And a bipartisan group of Virginia politicians, including Republican Gov. Glenn Youngkin, issued a statement Thursday alleging “political interference” in the selection process.

“Any fair weighing of the criteria points to a selection of Virginia,” the statement read. “It is clear that this process has been irrevocably undermined and tainted, and this decision must now be reversed.”

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Boosters of the Maryland bid downplayed those concerns.

The project is seen as a potential boon to Prince George’s County and the state, bringing thousands of jobs to a majority-Black county that has relatively few federal agency offices despite being so close to the nation’s capital. Officials in Prince George’s and at the nearby University of Maryland think the FBI headquarters can be a catalyst for economic growth.

“We’re looking forward to seeing all of the generational and transformational growth and prosperity that will come to Prince George’s County as a result of this decision,” said Prince George’s County Executive Angela Alsobrooks, a Democrat.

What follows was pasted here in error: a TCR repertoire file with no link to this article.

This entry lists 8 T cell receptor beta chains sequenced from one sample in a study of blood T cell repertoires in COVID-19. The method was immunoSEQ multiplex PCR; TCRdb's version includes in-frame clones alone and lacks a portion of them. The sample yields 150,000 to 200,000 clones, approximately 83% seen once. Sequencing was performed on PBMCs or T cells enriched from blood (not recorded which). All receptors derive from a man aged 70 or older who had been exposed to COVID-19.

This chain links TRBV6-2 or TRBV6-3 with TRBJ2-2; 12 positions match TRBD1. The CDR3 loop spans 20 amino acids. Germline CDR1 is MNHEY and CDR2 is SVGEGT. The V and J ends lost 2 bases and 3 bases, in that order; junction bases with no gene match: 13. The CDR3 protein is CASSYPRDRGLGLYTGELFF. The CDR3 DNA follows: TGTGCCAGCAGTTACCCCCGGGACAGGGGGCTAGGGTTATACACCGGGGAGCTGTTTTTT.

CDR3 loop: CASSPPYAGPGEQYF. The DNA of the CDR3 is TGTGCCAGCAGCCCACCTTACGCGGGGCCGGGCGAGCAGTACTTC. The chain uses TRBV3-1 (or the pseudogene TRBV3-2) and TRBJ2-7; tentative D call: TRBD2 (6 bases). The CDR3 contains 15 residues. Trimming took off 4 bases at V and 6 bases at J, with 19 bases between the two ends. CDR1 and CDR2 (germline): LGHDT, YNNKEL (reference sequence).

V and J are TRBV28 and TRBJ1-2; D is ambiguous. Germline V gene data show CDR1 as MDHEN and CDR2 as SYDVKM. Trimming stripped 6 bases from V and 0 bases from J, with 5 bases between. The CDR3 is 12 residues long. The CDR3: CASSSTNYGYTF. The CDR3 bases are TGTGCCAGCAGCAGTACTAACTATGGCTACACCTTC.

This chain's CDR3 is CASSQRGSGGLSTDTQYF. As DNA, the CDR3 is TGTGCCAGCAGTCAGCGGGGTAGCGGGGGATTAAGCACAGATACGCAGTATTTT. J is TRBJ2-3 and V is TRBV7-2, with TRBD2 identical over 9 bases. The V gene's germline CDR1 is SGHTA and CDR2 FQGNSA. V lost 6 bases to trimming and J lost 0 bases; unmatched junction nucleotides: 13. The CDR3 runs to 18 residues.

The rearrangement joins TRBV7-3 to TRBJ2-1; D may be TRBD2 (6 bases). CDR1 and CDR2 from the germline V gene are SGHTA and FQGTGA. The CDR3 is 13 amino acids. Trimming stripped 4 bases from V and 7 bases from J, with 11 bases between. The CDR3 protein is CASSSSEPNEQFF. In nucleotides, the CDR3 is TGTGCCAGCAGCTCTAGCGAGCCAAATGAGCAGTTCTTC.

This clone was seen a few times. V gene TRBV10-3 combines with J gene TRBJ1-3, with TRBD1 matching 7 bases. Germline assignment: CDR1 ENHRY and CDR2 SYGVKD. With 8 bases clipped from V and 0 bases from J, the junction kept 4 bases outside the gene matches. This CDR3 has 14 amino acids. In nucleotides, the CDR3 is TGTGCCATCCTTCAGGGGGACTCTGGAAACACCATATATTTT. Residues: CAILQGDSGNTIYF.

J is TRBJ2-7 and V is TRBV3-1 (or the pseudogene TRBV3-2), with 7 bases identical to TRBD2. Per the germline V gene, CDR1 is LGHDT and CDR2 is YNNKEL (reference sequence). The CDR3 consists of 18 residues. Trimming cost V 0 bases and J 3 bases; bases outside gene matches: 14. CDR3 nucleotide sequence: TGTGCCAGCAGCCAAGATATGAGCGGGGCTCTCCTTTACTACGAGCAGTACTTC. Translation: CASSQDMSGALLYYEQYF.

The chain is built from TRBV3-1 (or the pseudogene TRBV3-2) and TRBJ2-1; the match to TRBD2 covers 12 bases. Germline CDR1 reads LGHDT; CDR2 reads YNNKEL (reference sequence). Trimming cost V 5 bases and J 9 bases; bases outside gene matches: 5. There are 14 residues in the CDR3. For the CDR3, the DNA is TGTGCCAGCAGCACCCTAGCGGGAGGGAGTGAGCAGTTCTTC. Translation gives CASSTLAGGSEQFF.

Moore, speaking to reporters in Catonsville, said that the Greenbelt site ranked at the top in nearly every category considered, including cost, environmental impact, access to transit and social equity.

Moore noted: “We won on every criteria, according to a very diligent process, with the exception of proximity to Quantico [Virginia], which would have been pretty difficult for us to win on that one.”